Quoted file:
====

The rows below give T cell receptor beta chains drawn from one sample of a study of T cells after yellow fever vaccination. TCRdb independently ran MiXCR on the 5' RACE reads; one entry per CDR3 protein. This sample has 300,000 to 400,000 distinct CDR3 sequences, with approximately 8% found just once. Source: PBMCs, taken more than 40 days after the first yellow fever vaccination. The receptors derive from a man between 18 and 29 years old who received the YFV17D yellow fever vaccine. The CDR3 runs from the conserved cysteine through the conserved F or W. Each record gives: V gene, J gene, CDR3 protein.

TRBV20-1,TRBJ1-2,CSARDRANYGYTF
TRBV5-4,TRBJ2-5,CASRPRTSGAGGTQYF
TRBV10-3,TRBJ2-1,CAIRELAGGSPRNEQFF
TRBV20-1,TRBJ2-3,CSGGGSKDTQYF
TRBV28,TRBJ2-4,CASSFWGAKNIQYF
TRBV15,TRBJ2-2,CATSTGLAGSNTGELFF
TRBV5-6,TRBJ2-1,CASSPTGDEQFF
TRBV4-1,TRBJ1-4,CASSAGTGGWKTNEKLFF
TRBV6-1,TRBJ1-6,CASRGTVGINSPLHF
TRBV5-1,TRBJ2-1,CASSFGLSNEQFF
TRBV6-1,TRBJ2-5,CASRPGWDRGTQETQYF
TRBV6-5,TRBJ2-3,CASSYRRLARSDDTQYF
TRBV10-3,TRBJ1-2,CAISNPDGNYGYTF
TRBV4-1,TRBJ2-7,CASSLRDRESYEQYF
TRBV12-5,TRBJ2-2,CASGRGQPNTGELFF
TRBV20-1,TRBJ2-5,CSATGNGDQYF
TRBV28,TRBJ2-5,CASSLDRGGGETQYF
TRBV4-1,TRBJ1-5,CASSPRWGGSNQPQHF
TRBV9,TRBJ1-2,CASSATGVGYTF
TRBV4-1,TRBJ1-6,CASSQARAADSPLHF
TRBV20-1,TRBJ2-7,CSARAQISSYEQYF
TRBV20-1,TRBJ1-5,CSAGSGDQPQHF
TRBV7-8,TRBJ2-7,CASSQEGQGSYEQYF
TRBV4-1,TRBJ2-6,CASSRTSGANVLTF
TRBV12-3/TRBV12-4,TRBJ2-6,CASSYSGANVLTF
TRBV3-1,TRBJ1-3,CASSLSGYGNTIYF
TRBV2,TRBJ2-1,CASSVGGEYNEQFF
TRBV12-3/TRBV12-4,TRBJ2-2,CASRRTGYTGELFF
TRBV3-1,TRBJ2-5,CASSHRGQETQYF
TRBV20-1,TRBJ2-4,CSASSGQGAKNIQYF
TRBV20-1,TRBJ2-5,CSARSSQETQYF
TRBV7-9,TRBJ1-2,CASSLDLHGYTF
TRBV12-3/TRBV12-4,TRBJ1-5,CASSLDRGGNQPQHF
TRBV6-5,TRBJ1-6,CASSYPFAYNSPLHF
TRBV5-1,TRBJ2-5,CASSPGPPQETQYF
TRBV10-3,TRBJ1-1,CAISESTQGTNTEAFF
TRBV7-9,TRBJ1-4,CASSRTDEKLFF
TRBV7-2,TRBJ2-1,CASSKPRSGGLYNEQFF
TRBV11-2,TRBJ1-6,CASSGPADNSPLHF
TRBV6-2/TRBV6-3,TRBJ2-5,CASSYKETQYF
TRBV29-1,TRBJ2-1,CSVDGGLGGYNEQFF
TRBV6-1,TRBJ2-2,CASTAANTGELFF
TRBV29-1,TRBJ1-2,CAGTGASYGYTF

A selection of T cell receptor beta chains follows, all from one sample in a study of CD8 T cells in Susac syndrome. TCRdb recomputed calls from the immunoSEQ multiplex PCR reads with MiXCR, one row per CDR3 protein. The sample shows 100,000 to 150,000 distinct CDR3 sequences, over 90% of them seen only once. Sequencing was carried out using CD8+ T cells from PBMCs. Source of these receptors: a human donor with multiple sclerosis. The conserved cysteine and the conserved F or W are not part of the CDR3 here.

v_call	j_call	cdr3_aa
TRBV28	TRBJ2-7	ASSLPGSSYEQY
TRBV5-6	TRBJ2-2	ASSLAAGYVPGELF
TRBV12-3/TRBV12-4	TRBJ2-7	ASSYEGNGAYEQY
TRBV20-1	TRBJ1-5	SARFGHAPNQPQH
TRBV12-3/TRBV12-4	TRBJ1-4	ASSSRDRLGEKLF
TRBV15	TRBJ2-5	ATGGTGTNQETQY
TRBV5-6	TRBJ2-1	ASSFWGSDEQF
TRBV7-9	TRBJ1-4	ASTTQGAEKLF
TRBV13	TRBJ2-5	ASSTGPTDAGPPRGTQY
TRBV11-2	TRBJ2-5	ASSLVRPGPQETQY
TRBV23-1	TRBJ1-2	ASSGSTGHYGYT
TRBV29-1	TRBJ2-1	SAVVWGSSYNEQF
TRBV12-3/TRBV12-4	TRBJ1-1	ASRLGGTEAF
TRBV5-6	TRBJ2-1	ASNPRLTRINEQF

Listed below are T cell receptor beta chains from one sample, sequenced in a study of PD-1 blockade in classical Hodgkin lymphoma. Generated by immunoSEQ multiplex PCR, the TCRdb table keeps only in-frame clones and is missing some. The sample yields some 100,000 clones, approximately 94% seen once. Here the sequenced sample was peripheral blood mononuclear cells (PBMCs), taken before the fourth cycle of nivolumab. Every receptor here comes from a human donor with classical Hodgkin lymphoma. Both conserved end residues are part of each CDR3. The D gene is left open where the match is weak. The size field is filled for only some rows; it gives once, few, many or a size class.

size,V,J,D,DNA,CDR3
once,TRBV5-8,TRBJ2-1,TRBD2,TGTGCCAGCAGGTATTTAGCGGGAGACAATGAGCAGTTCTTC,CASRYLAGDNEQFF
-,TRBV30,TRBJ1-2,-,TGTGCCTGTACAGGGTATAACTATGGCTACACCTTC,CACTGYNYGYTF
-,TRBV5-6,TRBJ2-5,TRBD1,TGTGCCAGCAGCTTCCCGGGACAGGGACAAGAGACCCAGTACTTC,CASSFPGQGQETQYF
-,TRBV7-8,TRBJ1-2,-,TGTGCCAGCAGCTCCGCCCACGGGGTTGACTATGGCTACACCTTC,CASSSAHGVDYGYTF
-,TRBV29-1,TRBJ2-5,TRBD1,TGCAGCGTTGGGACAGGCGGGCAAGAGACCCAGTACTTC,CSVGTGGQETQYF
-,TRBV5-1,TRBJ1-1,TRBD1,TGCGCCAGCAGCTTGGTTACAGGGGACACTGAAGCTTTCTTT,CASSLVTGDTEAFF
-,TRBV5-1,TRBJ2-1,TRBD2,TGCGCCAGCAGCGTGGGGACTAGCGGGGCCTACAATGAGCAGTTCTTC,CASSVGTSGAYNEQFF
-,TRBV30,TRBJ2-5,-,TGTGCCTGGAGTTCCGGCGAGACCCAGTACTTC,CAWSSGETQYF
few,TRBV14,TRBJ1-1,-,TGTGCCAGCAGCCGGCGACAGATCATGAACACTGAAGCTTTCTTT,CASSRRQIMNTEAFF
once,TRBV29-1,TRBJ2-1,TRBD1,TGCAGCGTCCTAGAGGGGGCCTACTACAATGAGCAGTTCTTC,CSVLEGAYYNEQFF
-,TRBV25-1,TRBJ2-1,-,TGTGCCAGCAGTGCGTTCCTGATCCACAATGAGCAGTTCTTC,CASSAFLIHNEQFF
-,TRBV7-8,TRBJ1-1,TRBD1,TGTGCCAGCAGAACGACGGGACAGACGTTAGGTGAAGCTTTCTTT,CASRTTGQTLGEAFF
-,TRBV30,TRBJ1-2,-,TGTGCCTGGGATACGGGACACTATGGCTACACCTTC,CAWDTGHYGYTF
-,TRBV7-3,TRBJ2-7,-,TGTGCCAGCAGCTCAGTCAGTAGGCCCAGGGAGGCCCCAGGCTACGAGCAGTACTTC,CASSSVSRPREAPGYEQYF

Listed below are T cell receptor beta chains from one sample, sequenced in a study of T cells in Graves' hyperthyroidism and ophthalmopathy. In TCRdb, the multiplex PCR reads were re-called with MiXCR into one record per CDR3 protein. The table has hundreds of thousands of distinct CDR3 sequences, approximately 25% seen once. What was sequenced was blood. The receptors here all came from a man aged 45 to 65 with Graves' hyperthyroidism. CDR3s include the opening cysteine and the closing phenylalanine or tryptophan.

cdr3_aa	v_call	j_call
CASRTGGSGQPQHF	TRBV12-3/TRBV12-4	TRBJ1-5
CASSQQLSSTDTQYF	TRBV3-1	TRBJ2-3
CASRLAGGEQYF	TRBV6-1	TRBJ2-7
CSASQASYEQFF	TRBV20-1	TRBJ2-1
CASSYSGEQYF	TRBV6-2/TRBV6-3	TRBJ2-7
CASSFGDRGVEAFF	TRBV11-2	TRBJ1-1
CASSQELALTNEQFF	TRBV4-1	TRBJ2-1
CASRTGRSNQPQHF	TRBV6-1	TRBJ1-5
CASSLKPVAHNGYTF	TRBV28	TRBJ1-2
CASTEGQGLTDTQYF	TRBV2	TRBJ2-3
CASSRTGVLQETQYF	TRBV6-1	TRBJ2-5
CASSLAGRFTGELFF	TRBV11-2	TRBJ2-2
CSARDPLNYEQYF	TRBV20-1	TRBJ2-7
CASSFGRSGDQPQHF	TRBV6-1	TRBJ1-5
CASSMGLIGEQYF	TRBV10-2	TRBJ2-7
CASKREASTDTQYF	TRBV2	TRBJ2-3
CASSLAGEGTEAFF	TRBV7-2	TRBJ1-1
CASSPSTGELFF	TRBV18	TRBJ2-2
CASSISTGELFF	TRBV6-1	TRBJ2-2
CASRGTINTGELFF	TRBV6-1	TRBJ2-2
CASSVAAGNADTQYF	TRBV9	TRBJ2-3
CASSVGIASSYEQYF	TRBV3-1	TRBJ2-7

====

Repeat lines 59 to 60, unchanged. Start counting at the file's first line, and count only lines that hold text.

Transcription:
TRBV12-3/TRBV12-4	TRBJ1-1	ASRLGGTEAF
TRBV5-6	TRBJ2-1	ASNPRLTRINEQF